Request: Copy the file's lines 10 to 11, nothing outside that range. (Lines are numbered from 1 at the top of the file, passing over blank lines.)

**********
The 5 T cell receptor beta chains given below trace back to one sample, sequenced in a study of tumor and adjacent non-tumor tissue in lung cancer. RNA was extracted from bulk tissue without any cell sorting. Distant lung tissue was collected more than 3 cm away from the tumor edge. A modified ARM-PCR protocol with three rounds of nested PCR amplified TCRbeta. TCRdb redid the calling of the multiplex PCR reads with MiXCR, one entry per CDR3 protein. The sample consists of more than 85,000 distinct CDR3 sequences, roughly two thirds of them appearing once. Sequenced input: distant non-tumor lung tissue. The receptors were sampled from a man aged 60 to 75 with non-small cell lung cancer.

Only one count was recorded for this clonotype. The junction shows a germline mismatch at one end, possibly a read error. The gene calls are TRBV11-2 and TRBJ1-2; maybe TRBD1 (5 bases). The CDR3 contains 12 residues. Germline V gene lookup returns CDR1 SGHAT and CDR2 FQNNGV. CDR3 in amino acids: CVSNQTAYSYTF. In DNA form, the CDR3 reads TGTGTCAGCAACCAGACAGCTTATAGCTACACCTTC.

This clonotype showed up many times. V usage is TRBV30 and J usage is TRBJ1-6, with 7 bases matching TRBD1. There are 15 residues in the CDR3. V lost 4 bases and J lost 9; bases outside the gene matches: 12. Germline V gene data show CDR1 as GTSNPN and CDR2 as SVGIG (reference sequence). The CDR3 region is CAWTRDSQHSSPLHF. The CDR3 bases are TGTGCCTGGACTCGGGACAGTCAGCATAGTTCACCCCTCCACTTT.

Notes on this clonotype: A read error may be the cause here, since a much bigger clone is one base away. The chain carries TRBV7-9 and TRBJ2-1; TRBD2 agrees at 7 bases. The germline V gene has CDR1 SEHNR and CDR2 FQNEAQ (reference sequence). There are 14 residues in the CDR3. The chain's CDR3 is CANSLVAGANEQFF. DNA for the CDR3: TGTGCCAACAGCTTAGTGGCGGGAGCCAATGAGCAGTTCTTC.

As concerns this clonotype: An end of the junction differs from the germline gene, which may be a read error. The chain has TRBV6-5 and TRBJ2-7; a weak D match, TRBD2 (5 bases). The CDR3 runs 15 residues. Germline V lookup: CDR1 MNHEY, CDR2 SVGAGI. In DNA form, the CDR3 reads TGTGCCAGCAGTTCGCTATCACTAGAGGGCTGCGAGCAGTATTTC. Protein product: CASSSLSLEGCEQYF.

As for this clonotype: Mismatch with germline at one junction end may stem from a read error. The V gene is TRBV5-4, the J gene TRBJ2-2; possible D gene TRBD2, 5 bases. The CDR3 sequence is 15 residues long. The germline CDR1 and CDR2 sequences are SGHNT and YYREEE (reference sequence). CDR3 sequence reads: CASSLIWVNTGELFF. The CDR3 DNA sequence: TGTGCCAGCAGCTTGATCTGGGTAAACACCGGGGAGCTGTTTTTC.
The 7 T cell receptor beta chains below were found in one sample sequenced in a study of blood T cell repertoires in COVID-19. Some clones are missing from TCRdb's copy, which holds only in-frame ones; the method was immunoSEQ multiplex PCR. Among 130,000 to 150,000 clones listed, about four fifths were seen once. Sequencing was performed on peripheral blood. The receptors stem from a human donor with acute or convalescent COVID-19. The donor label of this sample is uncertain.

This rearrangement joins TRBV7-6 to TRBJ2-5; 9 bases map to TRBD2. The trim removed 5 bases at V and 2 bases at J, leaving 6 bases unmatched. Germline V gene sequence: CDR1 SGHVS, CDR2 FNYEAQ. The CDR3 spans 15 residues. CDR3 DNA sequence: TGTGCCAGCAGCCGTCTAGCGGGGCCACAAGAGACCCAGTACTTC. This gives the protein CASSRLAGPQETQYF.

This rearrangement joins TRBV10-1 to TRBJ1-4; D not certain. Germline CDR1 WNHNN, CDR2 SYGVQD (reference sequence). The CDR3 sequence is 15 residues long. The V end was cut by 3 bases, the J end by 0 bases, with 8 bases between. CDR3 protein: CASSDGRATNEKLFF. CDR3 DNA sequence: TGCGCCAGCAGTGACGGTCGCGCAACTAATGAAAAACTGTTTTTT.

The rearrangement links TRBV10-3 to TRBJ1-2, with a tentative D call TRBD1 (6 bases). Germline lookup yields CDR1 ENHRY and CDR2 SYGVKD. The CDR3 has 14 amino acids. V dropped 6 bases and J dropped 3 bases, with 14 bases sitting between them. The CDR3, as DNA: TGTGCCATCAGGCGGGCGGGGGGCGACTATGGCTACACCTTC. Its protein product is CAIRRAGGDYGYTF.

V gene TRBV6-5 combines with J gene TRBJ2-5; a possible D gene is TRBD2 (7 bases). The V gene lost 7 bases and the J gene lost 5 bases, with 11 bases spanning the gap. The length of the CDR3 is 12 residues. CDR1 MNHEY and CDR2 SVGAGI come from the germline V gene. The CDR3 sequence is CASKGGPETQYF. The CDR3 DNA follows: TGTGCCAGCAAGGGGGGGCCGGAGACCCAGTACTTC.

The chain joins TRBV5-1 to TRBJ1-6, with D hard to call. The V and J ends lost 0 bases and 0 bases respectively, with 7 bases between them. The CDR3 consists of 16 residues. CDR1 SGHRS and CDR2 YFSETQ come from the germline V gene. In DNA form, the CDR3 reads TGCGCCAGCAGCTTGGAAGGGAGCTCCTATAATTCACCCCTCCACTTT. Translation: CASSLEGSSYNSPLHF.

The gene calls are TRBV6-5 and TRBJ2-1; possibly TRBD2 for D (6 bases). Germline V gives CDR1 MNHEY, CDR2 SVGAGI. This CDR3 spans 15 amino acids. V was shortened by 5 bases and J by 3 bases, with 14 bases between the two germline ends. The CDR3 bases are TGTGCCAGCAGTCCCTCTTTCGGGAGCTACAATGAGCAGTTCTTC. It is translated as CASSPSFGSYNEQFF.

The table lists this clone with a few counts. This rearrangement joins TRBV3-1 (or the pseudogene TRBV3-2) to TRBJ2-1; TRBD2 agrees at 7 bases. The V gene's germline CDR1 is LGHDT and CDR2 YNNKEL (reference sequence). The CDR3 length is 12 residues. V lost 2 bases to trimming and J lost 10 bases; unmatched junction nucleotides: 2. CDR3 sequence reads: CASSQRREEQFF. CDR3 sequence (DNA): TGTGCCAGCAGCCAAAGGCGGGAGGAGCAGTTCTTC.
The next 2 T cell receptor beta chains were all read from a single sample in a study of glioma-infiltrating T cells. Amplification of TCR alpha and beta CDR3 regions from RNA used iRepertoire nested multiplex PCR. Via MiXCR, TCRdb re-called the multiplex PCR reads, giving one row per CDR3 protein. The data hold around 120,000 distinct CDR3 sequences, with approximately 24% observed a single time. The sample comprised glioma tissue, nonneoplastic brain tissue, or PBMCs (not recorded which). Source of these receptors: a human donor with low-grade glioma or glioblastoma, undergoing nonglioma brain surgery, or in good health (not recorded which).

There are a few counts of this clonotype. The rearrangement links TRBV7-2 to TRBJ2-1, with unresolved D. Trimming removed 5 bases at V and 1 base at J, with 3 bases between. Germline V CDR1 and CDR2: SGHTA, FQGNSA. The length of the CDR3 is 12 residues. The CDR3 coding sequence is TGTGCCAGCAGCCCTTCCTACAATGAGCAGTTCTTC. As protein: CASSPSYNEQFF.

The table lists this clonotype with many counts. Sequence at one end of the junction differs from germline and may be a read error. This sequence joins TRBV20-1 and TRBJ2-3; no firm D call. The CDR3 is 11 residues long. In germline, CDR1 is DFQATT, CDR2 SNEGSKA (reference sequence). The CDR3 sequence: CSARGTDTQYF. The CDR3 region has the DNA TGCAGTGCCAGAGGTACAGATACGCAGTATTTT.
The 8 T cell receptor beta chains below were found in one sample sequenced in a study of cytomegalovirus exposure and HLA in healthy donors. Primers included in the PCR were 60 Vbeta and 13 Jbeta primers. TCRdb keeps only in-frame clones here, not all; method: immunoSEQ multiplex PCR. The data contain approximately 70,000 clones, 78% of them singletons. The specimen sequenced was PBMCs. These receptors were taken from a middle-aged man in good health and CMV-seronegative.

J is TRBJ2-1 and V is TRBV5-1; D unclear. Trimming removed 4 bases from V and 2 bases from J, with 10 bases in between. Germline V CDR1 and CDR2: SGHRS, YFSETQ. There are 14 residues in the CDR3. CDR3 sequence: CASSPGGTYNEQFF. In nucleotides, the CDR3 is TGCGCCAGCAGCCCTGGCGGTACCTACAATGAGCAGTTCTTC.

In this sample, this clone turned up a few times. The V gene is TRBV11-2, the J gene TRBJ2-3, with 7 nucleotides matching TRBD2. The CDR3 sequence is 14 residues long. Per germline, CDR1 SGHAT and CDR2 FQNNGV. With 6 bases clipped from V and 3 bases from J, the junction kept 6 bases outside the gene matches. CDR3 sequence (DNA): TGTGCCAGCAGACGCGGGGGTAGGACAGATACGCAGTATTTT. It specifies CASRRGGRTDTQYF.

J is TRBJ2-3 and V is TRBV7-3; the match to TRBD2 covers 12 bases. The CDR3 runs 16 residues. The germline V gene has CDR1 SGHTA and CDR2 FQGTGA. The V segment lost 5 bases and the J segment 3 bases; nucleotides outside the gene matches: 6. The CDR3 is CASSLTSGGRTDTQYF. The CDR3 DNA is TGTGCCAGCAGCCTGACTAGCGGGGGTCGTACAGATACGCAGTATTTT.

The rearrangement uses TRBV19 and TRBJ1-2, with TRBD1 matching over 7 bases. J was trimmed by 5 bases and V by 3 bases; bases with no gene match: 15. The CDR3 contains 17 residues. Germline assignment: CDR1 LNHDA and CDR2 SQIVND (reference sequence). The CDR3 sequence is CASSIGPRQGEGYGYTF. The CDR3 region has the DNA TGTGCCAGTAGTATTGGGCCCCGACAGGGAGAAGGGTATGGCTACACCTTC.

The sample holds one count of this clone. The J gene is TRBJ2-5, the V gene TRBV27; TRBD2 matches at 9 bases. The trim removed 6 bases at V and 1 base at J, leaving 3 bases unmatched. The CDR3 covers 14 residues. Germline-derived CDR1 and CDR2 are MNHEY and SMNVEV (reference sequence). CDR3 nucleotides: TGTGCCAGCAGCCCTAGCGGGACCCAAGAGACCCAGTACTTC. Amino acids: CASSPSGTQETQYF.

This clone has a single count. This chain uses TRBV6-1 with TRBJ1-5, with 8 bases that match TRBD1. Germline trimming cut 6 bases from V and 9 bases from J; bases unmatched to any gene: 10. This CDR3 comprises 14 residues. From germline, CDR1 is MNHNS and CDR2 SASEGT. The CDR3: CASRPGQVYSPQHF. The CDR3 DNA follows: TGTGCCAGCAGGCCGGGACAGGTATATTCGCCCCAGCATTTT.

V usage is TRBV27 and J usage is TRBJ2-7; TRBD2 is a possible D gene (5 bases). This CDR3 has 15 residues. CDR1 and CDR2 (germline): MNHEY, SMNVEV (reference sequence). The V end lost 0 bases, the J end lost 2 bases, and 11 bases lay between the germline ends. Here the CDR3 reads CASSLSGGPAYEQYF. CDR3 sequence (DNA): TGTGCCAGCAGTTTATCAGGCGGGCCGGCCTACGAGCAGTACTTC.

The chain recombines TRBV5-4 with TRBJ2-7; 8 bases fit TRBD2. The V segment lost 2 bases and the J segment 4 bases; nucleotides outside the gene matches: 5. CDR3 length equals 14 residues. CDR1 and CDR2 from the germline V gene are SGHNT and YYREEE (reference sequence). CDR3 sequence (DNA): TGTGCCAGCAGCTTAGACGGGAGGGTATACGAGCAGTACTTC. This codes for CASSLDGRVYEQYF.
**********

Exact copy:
The rearrangement links TRBV10-3 to TRBJ1-2, with a tentative D call TRBD1 (6 bases). Germline lookup yields CDR1 ENHRY and CDR2 SYGVKD. The CDR3 has 14 amino acids. V dropped 6 bases and J dropped 3 bases, with 14 bases sitting between them. The CDR3, as DNA: TGTGCCATCAGGCGGGCGGGGGGCGACTATGGCTACACCTTC. Its protein product is CAIRRAGGDYGYTF.

V gene TRBV6-5 combines with J gene TRBJ2-5; a possible D gene is TRBD2 (7 bases). The V gene lost 7 bases and the J gene lost 5 bases, with 11 bases spanning the gap. The length of the CDR3 is 12 residues. CDR1 MNHEY and CDR2 SVGAGI come from the germline V gene. The CDR3 sequence is CASKGGPETQYF. The CDR3 DNA follows: TGTGCCAGCAAGGGGGGGCCGGAGACCCAGTACTTC.